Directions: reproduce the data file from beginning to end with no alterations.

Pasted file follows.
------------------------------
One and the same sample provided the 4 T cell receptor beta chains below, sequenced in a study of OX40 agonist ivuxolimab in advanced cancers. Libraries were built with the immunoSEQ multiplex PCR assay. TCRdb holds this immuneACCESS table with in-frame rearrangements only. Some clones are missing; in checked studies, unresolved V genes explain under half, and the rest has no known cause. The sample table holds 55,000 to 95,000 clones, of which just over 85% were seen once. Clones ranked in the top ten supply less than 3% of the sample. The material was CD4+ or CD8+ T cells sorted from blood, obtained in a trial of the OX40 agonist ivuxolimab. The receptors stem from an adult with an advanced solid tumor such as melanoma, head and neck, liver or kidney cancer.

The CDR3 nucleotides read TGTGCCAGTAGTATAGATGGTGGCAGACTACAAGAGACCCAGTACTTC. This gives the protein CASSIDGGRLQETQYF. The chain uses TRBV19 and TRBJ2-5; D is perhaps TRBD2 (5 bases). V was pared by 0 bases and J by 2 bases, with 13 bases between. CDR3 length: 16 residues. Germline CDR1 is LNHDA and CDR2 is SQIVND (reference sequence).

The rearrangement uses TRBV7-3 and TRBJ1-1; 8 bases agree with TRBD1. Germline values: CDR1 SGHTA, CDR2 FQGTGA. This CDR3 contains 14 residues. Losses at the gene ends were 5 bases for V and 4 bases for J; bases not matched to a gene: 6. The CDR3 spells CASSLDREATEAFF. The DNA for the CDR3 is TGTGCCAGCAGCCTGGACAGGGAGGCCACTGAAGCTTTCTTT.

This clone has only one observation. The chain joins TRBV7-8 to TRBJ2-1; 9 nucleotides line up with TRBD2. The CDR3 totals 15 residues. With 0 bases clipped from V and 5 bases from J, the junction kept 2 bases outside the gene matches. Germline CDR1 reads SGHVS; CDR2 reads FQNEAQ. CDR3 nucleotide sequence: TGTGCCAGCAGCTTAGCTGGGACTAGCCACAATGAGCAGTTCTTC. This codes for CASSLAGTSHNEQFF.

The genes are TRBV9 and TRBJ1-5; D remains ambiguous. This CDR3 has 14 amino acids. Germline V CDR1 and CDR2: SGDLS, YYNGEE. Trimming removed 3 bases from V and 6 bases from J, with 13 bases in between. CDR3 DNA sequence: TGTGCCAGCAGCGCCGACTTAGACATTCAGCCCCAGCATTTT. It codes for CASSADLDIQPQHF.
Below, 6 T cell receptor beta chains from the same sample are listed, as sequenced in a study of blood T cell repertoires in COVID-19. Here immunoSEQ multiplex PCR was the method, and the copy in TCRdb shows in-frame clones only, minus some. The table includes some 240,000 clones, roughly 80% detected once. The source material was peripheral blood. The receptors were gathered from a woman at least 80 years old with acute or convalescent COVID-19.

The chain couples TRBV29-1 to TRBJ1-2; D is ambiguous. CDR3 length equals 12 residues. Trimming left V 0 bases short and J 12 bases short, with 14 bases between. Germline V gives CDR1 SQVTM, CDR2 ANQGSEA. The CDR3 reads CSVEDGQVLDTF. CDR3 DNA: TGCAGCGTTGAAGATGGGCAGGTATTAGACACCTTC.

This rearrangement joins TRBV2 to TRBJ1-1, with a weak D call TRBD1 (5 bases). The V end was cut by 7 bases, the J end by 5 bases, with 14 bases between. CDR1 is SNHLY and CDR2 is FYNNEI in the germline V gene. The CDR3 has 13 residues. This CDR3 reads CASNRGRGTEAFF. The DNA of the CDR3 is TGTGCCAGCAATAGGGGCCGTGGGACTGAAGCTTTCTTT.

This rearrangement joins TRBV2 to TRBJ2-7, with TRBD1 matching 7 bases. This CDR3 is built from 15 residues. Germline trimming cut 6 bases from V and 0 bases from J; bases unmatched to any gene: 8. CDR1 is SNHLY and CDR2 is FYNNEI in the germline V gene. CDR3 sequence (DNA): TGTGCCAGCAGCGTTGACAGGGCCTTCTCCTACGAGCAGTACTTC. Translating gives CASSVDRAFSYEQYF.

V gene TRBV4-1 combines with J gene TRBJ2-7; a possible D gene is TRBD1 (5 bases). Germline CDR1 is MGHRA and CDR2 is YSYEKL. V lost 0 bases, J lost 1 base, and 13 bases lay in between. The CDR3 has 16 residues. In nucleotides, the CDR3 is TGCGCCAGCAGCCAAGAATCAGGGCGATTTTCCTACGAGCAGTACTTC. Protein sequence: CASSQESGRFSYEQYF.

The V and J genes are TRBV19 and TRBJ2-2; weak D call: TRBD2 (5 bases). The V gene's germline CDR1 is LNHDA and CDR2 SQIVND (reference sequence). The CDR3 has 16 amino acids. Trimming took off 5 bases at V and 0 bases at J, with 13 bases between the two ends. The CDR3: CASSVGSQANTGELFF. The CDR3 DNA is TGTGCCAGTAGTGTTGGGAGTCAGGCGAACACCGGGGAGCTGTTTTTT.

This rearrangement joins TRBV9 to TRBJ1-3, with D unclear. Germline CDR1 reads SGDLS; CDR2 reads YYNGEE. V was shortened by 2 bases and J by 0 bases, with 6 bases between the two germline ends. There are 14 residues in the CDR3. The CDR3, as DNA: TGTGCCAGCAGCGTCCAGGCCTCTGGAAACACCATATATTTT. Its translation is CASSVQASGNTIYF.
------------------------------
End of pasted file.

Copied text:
One and the same sample provided the 4 T cell receptor beta chains below, sequenced in a study of OX40 agonist ivuxolimab in advanced cancers. Libraries were built with the immunoSEQ multiplex PCR assay. TCRdb holds this immuneACCESS table with in-frame rearrangements only. Some clones are missing; in checked studies, unresolved V genes explain under half, and the rest has no known cause. The sample table holds 55,000 to 95,000 clones, of which just over 85% were seen once. Clones ranked in the top ten supply less than 3% of the sample. The material was CD4+ or CD8+ T cells sorted from blood, obtained in a trial of the OX40 agonist ivuxolimab. The receptors stem from an adult with an advanced solid tumor such as melanoma, head and neck, liver or kidney cancer.

The CDR3 nucleotides read TGTGCCAGTAGTATAGATGGTGGCAGACTACAAGAGACCCAGTACTTC. This gives the protein CASSIDGGRLQETQYF. The chain uses TRBV19 and TRBJ2-5; D is perhaps TRBD2 (5 bases). V was pared by 0 bases and J by 2 bases, with 13 bases between. CDR3 length: 16 residues. Germline CDR1 is LNHDA and CDR2 is SQIVND (reference sequence).

The rearrangement uses TRBV7-3 and TRBJ1-1; 8 bases agree with TRBD1. Germline values: CDR1 SGHTA, CDR2 FQGTGA. This CDR3 contains 14 residues. Losses at the gene ends were 5 bases for V and 4 bases for J; bases not matched to a gene: 6. The CDR3 spells CASSLDREATEAFF. The DNA for the CDR3 is TGTGCCAGCAGCCTGGACAGGGAGGCCACTGAAGCTTTCTTT.

This clone has only one observation. The chain joins TRBV7-8 to TRBJ2-1; 9 nucleotides line up with TRBD2. The CDR3 totals 15 residues. With 0 bases clipped from V and 5 bases from J, the junction kept 2 bases outside the gene matches. Germline CDR1 reads SGHVS; CDR2 reads FQNEAQ. CDR3 nucleotide sequence: TGTGCCAGCAGCTTAGCTGGGACTAGCCACAATGAGCAGTTCTTC. This codes for CASSLAGTSHNEQFF.

The genes are TRBV9 and TRBJ1-5; D remains ambiguous. This CDR3 has 14 amino acids. Germline V CDR1 and CDR2: SGDLS, YYNGEE. Trimming removed 3 bases from V and 6 bases from J, with 13 bases in between. CDR3 DNA sequence: TGTGCCAGCAGCGCCGACTTAGACATTCAGCCCCAGCATTTT. It codes for CASSADLDIQPQHF.
Below, 6 T cell receptor beta chains from the same sample are listed, as sequenced in a study of blood T cell repertoires in COVID-19. Here immunoSEQ multiplex PCR was the method, and the copy in TCRdb shows in-frame clones only, minus some. The table includes some 240,000 clones, roughly 80% detected once. The source material was peripheral blood. The receptors were gathered from a woman at least 80 years old with acute or convalescent COVID-19.

The chain couples TRBV29-1 to TRBJ1-2; D is ambiguous. CDR3 length equals 12 residues. Trimming left V 0 bases short and J 12 bases short, with 14 bases between. Germline V gives CDR1 SQVTM, CDR2 ANQGSEA. The CDR3 reads CSVEDGQVLDTF. CDR3 DNA: TGCAGCGTTGAAGATGGGCAGGTATTAGACACCTTC.

This rearrangement joins TRBV2 to TRBJ1-1, with a weak D call TRBD1 (5 bases). The V end was cut by 7 bases, the J end by 5 bases, with 14 bases between. CDR1 is SNHLY and CDR2 is FYNNEI in the germline V gene. The CDR3 has 13 residues. This CDR3 reads CASNRGRGTEAFF. The DNA of the CDR3 is TGTGCCAGCAATAGGGGCCGTGGGACTGAAGCTTTCTTT.

This rearrangement joins TRBV2 to TRBJ2-7, with TRBD1 matching 7 bases. This CDR3 is built from 15 residues. Germline trimming cut 6 bases from V and 0 bases from J; bases unmatched to any gene: 8. CDR1 is SNHLY and CDR2 is FYNNEI in the germline V gene. CDR3 sequence (DNA): TGTGCCAGCAGCGTTGACAGGGCCTTCTCCTACGAGCAGTACTTC. Translating gives CASSVDRAFSYEQYF.

V gene TRBV4-1 combines with J gene TRBJ2-7; a possible D gene is TRBD1 (5 bases). Germline CDR1 is MGHRA and CDR2 is YSYEKL. V lost 0 bases, J lost 1 base, and 13 bases lay in between. The CDR3 has 16 residues. In nucleotides, the CDR3 is TGCGCCAGCAGCCAAGAATCAGGGCGATTTTCCTACGAGCAGTACTTC. Protein sequence: CASSQESGRFSYEQYF.

The V and J genes are TRBV19 and TRBJ2-2; weak D call: TRBD2 (5 bases). The V gene's germline CDR1 is LNHDA and CDR2 SQIVND (reference sequence). The CDR3 has 16 amino acids. Trimming took off 5 bases at V and 0 bases at J, with 13 bases between the two ends. The CDR3: CASSVGSQANTGELFF. The CDR3 DNA is TGTGCCAGTAGTGTTGGGAGTCAGGCGAACACCGGGGAGCTGTTTTTT.

This rearrangement joins TRBV9 to TRBJ1-3, with D unclear. Germline CDR1 reads SGDLS; CDR2 reads YYNGEE. V was shortened by 2 bases and J by 0 bases, with 6 bases between the two germline ends. There are 14 residues in the CDR3. The CDR3, as DNA: TGTGCCAGCAGCGTCCAGGCCTCTGGAAACACCATATATTTT. Its translation is CASSVQASGNTIYF.